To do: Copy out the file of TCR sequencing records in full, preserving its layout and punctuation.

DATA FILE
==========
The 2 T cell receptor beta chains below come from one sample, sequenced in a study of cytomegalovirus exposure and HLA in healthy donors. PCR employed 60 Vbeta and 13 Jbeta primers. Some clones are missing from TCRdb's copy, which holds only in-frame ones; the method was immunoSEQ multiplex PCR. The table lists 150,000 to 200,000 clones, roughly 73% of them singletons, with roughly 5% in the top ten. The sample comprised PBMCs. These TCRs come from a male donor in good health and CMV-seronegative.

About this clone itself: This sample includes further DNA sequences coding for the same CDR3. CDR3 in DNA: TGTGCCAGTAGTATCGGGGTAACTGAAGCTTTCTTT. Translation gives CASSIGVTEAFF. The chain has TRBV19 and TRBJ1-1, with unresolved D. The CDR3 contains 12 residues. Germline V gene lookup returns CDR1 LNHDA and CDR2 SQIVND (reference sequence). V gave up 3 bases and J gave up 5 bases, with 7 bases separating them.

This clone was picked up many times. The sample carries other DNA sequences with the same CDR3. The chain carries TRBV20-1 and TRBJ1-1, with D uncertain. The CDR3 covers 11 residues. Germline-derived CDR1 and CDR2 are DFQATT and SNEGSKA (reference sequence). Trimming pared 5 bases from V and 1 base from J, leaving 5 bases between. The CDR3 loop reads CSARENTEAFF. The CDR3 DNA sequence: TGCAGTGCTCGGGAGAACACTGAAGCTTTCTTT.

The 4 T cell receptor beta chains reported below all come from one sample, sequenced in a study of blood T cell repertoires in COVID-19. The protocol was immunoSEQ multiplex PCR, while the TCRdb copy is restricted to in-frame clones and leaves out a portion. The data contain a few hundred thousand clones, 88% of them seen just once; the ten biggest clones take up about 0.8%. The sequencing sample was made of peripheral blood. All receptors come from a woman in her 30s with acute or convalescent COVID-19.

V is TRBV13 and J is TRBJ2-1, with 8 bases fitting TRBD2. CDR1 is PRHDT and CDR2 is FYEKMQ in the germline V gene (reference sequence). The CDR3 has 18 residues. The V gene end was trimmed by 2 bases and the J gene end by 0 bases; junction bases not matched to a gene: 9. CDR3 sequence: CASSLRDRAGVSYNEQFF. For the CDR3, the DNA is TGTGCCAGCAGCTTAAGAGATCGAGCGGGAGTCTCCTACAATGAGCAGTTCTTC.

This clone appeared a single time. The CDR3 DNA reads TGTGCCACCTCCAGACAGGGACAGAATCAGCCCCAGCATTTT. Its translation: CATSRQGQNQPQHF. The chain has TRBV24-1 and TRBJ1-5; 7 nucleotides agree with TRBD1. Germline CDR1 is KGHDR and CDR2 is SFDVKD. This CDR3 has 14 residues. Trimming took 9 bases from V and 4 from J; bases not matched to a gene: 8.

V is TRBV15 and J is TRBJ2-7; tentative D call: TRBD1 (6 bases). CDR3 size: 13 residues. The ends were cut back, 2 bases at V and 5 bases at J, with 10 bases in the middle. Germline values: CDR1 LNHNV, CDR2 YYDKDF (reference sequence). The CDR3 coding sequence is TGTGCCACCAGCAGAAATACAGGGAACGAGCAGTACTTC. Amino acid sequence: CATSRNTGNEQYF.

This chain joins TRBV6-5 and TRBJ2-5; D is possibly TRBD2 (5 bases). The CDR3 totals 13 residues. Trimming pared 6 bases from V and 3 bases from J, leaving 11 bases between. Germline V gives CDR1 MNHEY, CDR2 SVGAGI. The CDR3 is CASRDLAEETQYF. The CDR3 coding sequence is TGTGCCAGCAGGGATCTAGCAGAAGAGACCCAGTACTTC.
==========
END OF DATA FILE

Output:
The 2 T cell receptor beta chains below come from one sample, sequenced in a study of cytomegalovirus exposure and HLA in healthy donors. PCR employed 60 Vbeta and 13 Jbeta primers. Some clones are missing from TCRdb's copy, which holds only in-frame ones; the method was immunoSEQ multiplex PCR. The table lists 150,000 to 200,000 clones, roughly 73% of them singletons, with roughly 5% in the top ten. The sample comprised PBMCs. These TCRs come from a male donor in good health and CMV-seronegative.

About this clone itself: This sample includes further DNA sequences coding for the same CDR3. CDR3 in DNA: TGTGCCAGTAGTATCGGGGTAACTGAAGCTTTCTTT. Translation gives CASSIGVTEAFF. The chain has TRBV19 and TRBJ1-1, with unresolved D. The CDR3 contains 12 residues. Germline V gene lookup returns CDR1 LNHDA and CDR2 SQIVND (reference sequence). V gave up 3 bases and J gave up 5 bases, with 7 bases separating them.

This clone was picked up many times. The sample carries other DNA sequences with the same CDR3. The chain carries TRBV20-1 and TRBJ1-1, with D uncertain. The CDR3 covers 11 residues. Germline-derived CDR1 and CDR2 are DFQATT and SNEGSKA (reference sequence). Trimming pared 5 bases from V and 1 base from J, leaving 5 bases between. The CDR3 loop reads CSARENTEAFF. The CDR3 DNA sequence: TGCAGTGCTCGGGAGAACACTGAAGCTTTCTTT.

The 4 T cell receptor beta chains reported below all come from one sample, sequenced in a study of blood T cell repertoires in COVID-19. The protocol was immunoSEQ multiplex PCR, while the TCRdb copy is restricted to in-frame clones and leaves out a portion. The data contain a few hundred thousand clones, 88% of them seen just once; the ten biggest clones take up about 0.8%. The sequencing sample was made of peripheral blood. All receptors come from a woman in her 30s with acute or convalescent COVID-19.

V is TRBV13 and J is TRBJ2-1, with 8 bases fitting TRBD2. CDR1 is PRHDT and CDR2 is FYEKMQ in the germline V gene (reference sequence). The CDR3 has 18 residues. The V gene end was trimmed by 2 bases and the J gene end by 0 bases; junction bases not matched to a gene: 9. CDR3 sequence: CASSLRDRAGVSYNEQFF. For the CDR3, the DNA is TGTGCCAGCAGCTTAAGAGATCGAGCGGGAGTCTCCTACAATGAGCAGTTCTTC.

This clone appeared a single time. The CDR3 DNA reads TGTGCCACCTCCAGACAGGGACAGAATCAGCCCCAGCATTTT. Its translation: CATSRQGQNQPQHF. The chain has TRBV24-1 and TRBJ1-5; 7 nucleotides agree with TRBD1. Germline CDR1 is KGHDR and CDR2 is SFDVKD. This CDR3 has 14 residues. Trimming took 9 bases from V and 4 from J; bases not matched to a gene: 8.

V is TRBV15 and J is TRBJ2-7; tentative D call: TRBD1 (6 bases). CDR3 size: 13 residues. The ends were cut back, 2 bases at V and 5 bases at J, with 10 bases in the middle. Germline values: CDR1 LNHNV, CDR2 YYDKDF (reference sequence). The CDR3 coding sequence is TGTGCCACCAGCAGAAATACAGGGAACGAGCAGTACTTC. Amino acid sequence: CATSRNTGNEQYF.

This chain joins TRBV6-5 and TRBJ2-5; D is possibly TRBD2 (5 bases). The CDR3 totals 13 residues. Trimming pared 6 bases from V and 3 bases from J, leaving 11 bases between. Germline V gives CDR1 MNHEY, CDR2 SVGAGI. The CDR3 is CASRDLAEETQYF. The CDR3 coding sequence is TGTGCCAGCAGGGATCTAGCAGAAGAGACCCAGTACTTC.